Summary: Bonds and guarantees are a commonly-used
means of protecting a party against non-performance of a
contractual obligation. True guarantees and on-demand bonds are
often confused, but there is a key distinction between the two: the
liability of the issuer to pay under an on-demand bond does not
depend on breach of the underlying contract, whereas a guarantee
cannot be enforced until a breach has occurred. In Wuhan Guoyu
Logistics Group Co Ltd Anor -v- Emporiki Bank of Greece SA  EWHC 1715 (Comm) an instrument described as a "Payment
Guarantee" was held to be a guarantee, rather than an on-demand
bond, with the result that the bank's liability to pay was a
Primary or secondary liability? Under a
shipbuilding contract, the buyer was required to procure that its
bank issue a Payment Guarantee in respect of the payment by the
buyer of the second instalment of the price. The contract provided
that the second instalment was payable within five New York banking
days of receipt by the buyer of a refund guarantee issued by the
seller's bank, together with a certificate as to the cutting of the
first steel plate of the vessel. The buyer's bank (the respondent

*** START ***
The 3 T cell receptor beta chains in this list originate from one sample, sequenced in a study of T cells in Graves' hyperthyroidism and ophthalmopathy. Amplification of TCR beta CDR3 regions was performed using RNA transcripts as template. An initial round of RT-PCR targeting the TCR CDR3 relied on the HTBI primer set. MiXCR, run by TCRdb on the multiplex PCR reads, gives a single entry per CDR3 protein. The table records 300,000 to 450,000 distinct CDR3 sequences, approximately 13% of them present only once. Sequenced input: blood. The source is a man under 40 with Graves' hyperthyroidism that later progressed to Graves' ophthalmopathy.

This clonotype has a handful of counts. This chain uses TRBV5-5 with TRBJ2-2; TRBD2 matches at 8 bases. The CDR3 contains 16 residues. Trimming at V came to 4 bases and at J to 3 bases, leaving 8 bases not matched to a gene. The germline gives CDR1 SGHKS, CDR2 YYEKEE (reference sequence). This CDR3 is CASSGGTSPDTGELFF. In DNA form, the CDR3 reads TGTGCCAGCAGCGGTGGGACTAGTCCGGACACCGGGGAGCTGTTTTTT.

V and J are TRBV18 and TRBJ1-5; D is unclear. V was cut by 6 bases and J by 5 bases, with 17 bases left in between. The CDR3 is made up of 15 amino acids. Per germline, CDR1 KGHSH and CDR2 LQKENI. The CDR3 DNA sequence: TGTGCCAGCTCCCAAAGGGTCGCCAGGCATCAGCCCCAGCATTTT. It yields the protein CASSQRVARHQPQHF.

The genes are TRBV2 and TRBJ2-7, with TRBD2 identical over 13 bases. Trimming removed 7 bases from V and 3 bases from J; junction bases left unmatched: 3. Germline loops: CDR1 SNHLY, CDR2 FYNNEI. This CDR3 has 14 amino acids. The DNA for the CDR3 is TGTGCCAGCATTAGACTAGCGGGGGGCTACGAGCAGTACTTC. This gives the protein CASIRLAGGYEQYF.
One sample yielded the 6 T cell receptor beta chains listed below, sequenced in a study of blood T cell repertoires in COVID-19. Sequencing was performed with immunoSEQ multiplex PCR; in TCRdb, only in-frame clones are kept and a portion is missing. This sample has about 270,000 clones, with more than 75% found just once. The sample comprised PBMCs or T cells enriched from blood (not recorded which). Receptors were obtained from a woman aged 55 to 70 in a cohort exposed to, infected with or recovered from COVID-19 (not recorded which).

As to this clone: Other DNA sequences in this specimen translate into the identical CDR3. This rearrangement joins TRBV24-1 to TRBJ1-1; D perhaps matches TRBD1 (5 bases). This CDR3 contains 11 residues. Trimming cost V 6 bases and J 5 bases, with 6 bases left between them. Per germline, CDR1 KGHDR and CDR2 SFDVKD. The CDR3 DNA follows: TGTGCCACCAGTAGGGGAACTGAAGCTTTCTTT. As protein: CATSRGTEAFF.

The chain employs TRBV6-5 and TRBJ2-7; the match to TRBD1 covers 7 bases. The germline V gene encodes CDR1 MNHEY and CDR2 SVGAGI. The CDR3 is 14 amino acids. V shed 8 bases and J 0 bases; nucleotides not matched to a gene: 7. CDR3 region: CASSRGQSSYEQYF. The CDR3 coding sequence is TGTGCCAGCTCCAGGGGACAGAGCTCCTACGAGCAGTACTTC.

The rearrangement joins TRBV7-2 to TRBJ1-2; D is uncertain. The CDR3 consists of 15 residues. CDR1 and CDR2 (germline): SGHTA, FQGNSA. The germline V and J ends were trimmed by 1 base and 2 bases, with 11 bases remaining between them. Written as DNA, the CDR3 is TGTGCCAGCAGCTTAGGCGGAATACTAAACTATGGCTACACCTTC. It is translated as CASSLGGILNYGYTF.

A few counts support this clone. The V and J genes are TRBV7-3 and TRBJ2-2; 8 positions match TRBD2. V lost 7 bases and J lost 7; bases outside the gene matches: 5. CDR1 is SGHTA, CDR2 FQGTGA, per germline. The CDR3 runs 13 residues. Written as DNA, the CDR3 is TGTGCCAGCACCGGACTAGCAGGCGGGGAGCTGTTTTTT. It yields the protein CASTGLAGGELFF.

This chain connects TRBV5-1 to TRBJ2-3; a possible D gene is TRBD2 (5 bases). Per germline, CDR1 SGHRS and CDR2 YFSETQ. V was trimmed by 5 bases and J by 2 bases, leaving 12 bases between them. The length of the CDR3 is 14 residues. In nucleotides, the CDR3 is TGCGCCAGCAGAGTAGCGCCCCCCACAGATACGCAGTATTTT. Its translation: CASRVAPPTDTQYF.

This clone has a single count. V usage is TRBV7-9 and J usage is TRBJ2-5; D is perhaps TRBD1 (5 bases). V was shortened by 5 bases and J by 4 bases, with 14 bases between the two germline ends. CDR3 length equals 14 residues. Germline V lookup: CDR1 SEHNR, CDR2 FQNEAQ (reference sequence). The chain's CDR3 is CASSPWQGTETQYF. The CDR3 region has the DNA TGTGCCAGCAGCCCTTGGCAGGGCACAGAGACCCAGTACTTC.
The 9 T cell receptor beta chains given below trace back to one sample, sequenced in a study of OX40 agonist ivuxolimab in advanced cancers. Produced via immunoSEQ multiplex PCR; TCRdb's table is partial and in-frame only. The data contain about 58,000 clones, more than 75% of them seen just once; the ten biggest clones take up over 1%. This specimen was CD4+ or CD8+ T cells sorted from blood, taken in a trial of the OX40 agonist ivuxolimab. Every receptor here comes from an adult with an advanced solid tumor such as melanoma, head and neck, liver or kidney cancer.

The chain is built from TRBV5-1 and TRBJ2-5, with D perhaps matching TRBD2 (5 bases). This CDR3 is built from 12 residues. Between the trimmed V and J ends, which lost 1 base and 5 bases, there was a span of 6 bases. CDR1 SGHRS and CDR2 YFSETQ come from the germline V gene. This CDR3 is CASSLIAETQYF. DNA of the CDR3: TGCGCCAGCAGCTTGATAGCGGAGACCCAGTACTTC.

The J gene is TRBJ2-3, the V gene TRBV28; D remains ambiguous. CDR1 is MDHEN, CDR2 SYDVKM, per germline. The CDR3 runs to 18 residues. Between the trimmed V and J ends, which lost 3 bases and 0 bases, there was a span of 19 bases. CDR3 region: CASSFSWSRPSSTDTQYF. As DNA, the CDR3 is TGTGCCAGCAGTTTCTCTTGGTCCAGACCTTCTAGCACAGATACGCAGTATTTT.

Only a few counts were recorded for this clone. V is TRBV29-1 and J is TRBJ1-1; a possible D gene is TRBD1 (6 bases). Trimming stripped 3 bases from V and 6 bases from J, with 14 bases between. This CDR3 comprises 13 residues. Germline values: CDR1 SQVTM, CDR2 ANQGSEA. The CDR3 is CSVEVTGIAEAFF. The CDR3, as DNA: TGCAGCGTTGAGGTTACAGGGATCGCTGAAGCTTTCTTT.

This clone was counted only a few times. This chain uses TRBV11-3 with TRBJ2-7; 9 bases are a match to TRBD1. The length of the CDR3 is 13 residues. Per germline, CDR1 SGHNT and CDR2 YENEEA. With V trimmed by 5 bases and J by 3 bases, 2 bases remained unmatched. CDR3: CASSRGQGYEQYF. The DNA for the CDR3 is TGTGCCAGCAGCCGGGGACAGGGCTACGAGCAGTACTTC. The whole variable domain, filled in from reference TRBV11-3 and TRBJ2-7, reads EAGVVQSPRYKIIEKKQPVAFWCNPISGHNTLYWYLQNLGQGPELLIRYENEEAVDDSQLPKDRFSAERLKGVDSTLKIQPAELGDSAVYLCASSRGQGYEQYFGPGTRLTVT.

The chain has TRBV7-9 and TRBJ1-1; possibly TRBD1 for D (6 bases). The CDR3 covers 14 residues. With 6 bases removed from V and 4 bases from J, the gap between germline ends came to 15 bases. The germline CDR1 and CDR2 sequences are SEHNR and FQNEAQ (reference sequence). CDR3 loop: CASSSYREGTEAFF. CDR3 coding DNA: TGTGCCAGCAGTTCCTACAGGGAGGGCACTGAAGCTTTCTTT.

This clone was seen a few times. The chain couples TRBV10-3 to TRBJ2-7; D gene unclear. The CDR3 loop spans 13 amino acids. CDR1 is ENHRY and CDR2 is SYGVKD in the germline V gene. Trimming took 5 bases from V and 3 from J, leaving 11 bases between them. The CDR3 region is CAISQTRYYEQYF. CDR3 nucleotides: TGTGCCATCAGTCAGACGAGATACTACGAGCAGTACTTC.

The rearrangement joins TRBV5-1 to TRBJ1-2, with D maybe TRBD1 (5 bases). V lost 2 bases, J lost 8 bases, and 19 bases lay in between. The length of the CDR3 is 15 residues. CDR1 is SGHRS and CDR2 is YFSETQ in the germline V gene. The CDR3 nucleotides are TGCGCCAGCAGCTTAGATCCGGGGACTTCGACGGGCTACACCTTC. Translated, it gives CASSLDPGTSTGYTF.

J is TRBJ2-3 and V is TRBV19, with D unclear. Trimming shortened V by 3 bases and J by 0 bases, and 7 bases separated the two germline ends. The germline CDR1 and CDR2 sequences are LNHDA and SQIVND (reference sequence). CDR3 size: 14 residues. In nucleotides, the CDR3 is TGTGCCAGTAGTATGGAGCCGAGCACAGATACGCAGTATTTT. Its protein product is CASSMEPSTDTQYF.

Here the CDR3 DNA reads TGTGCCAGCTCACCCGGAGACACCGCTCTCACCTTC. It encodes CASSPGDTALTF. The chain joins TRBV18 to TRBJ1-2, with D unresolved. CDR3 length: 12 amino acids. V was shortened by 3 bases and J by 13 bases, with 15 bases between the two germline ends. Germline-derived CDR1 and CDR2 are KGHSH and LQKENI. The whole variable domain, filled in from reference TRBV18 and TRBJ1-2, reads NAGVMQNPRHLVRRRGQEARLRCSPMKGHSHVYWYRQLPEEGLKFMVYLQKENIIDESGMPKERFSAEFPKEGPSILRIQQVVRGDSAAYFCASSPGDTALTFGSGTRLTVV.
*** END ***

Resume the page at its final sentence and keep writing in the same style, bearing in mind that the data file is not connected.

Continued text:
in the case) provided the payment guarantee to the seller's bank.
The buyer disputed its liability to pay the second instalment,
which dispute was the subject of an arbitration.
The question for the court was whether the instrument called a
"Payment Guarantee" was in fact a guarantee or an on-demand
The seller argued that the payment guarantee was in the nature of
an on-demand or performance bond and that payment was due upon a
written demand under that bond, whether or not the payment which
the bond guaranteed was actually due by the buyer. The demand for
payment had been made and the seller claimed summary judgment for
the principal and interest.
Christopher Clarke J held that the Payment Guarantee was a
guarantee and not an on-demand bond for the following reasons:
- The instrument continually referred to itself as a "guarantee".
While that was "far from conclusive", it was a
- Although payment was to be made upon "first written
demand", which was an indicator of an on-demand bond, that
obligation followed on from clauses 1-3 of the instrument. Clause 1
expressed the core obligation and was in the classic language of a
guarantee.(1) Clause 2 required the buyer's countersigned approval
of the steel cutting certificate (which requirement would be a
"dead letter" if the instrument was a bond). Clause 3 contemplated
payment of interest only after the buyer's default.
- The words "in the event that the BUYER fails to punctually
pay….then" were an indication that the obligation to pay on
demand arose when, but not before, the event specified had
occurred. Thus the demand and a written notice of default were a
necessary, but not a sufficient, condition of recovery.
- While the undertaking was given "irrevocably, absolutely and
unconditionally", what the bank had undertaken to do was to
guarantee the due and punctual payment of the second instalment. It
was not a guarantee of what was not due.
- The existence of an "as primary obligor and not merely as
surety" provision did not automatically mean that the